3. Multiple Communication Systems
A variety of communication channels within the enterprise social network can speed the pace of business and potentially lead to cost reductions.
"A super simple but effective way to develop collective intelligence within a knowledge-intensive firm is to get people sharing their reading and writing through Enterprise RSS, bookmarking and blogs." Lee Bryant, analyst with Headshift, a London-based social-computing consultancy, wrote in a blog posting. "This is an order of magnitude cheaper than traditional internal information sharing, newsletters and research."
According to Bryant, harnessing the power of instant-messaging is another vital element of an enterprise social network.
"There is a lot of interest right now in replicating the success of micro-messaging systems such as Twitter within the enterprise," he wrote in the same blog. "This has all the benefits of instant messaging with the advantages of being embedded in your working groups and networks but with less interruption cost."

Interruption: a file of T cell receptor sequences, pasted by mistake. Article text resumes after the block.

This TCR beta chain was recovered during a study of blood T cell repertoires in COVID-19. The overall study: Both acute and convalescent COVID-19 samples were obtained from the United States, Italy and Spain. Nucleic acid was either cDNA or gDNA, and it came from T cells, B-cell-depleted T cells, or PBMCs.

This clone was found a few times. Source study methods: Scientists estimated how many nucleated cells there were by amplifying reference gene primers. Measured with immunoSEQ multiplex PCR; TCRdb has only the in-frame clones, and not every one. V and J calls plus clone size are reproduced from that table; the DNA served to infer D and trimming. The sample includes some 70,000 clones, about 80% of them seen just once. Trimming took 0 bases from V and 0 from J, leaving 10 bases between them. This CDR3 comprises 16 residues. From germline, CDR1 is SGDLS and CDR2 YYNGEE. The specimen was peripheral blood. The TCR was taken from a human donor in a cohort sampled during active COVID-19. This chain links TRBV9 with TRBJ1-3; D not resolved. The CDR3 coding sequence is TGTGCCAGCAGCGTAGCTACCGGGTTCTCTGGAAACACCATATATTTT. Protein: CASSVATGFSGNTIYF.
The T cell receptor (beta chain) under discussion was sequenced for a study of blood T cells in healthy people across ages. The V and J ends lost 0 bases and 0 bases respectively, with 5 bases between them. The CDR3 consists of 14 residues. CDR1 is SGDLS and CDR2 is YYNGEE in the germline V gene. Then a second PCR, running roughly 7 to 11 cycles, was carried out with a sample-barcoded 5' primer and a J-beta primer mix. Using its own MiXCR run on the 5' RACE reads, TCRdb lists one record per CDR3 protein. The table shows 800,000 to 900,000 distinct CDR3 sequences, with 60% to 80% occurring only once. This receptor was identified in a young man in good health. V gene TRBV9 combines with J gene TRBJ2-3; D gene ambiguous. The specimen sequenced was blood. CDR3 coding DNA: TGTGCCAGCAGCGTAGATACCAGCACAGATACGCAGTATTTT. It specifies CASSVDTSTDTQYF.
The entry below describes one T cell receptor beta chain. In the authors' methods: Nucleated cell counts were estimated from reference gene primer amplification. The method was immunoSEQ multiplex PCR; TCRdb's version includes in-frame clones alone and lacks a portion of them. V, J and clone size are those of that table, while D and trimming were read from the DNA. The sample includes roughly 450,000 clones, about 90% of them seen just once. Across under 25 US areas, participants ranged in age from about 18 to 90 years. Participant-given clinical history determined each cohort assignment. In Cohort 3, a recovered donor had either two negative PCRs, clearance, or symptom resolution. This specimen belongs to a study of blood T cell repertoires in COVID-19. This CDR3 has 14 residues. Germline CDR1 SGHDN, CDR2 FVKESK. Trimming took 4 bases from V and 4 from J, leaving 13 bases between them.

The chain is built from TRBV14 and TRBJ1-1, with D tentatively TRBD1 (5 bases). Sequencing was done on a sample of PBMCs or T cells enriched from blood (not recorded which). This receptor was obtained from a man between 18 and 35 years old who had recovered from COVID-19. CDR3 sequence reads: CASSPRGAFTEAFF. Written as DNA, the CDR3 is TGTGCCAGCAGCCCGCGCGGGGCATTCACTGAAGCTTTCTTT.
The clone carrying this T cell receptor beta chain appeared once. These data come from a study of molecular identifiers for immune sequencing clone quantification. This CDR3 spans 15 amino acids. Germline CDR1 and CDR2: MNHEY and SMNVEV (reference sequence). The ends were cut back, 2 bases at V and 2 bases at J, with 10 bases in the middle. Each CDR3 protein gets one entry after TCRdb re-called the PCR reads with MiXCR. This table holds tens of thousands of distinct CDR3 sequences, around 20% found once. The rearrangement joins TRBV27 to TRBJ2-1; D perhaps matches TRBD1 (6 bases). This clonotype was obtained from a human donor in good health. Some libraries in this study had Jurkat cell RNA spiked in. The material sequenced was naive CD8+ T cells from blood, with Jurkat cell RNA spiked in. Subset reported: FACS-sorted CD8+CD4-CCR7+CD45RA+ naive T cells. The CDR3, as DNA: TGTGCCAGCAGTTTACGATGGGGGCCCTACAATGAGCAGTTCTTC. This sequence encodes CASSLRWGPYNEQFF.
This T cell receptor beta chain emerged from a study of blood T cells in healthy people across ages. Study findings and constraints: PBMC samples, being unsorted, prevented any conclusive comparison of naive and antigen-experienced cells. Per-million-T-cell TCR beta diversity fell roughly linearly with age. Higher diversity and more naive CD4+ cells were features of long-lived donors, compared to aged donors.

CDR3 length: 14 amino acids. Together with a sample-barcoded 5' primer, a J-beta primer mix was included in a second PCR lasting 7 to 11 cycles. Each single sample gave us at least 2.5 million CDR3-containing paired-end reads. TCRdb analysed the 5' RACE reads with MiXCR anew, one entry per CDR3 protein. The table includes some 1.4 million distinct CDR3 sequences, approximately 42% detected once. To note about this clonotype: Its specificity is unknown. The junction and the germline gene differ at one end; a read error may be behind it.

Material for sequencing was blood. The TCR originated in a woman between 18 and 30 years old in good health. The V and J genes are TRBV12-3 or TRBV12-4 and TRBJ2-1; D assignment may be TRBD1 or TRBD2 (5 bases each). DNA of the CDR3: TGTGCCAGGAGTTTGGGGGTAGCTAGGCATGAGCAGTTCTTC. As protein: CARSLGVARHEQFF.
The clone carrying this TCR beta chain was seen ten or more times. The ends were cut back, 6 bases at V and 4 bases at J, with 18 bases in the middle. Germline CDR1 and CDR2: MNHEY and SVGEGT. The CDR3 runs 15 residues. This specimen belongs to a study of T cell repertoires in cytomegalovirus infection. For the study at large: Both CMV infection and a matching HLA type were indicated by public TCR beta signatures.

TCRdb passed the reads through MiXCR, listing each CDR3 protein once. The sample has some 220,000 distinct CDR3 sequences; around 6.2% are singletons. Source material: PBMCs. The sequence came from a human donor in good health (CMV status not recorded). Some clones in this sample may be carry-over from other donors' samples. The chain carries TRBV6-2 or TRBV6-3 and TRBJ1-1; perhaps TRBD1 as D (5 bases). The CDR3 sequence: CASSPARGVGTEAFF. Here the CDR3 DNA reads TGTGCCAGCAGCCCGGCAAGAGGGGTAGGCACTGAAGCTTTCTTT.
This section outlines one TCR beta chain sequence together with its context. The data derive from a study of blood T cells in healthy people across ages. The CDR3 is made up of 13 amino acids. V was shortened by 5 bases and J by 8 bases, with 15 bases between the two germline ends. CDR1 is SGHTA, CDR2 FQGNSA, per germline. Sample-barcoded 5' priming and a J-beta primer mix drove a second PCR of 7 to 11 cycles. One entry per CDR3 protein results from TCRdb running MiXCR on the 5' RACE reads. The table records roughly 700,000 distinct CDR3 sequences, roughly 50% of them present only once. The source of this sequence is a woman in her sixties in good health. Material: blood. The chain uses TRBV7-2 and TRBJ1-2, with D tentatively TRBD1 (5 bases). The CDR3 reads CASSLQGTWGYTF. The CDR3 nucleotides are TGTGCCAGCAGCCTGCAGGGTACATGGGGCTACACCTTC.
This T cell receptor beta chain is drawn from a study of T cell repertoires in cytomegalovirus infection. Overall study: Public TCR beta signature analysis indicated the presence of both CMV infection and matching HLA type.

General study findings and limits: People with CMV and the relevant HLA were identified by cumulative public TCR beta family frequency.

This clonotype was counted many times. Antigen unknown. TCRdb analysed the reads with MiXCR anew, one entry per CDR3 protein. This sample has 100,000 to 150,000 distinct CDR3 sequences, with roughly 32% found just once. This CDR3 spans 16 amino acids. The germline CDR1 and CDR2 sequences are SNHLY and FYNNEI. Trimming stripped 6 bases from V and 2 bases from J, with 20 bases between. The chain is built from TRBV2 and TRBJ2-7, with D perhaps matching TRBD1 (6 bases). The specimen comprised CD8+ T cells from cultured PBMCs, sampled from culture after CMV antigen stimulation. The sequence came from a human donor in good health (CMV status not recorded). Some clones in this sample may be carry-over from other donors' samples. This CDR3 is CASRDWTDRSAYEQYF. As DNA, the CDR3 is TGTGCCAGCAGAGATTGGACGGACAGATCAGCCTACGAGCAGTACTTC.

As previously documented by eWEEK, Facebook and other general social-networking sites have been known for their potential security risks, with user data vulnerable to attackers.
Any enterprise-specific social network, therefore, will have to be secure on a number of fronts, including protecting against any vulnerabilities found in third-party applications integrated into the network.
Facebook already requires that developers, before they can create anything for the site, comply with policy guidelines that prohibit malicious activity. Developers for enterprise-based social networks could conform to the same guidelines.
According to a report issued by Access Markets International (AMI) Partners of New York, the number of small businesses that utilize social networking services will double in 2009, to roughly 600,000 organizations. On top of that, around 500,000 small businesses will use a social-networking solution in their advertising or promotional efforts.
Of course, if everything goes well, those small businesses then turn into medium-sized businesses and from there into truly massive enterprises. As the number of employees expands, any social network layered on top of the organization will need to scale appropriately.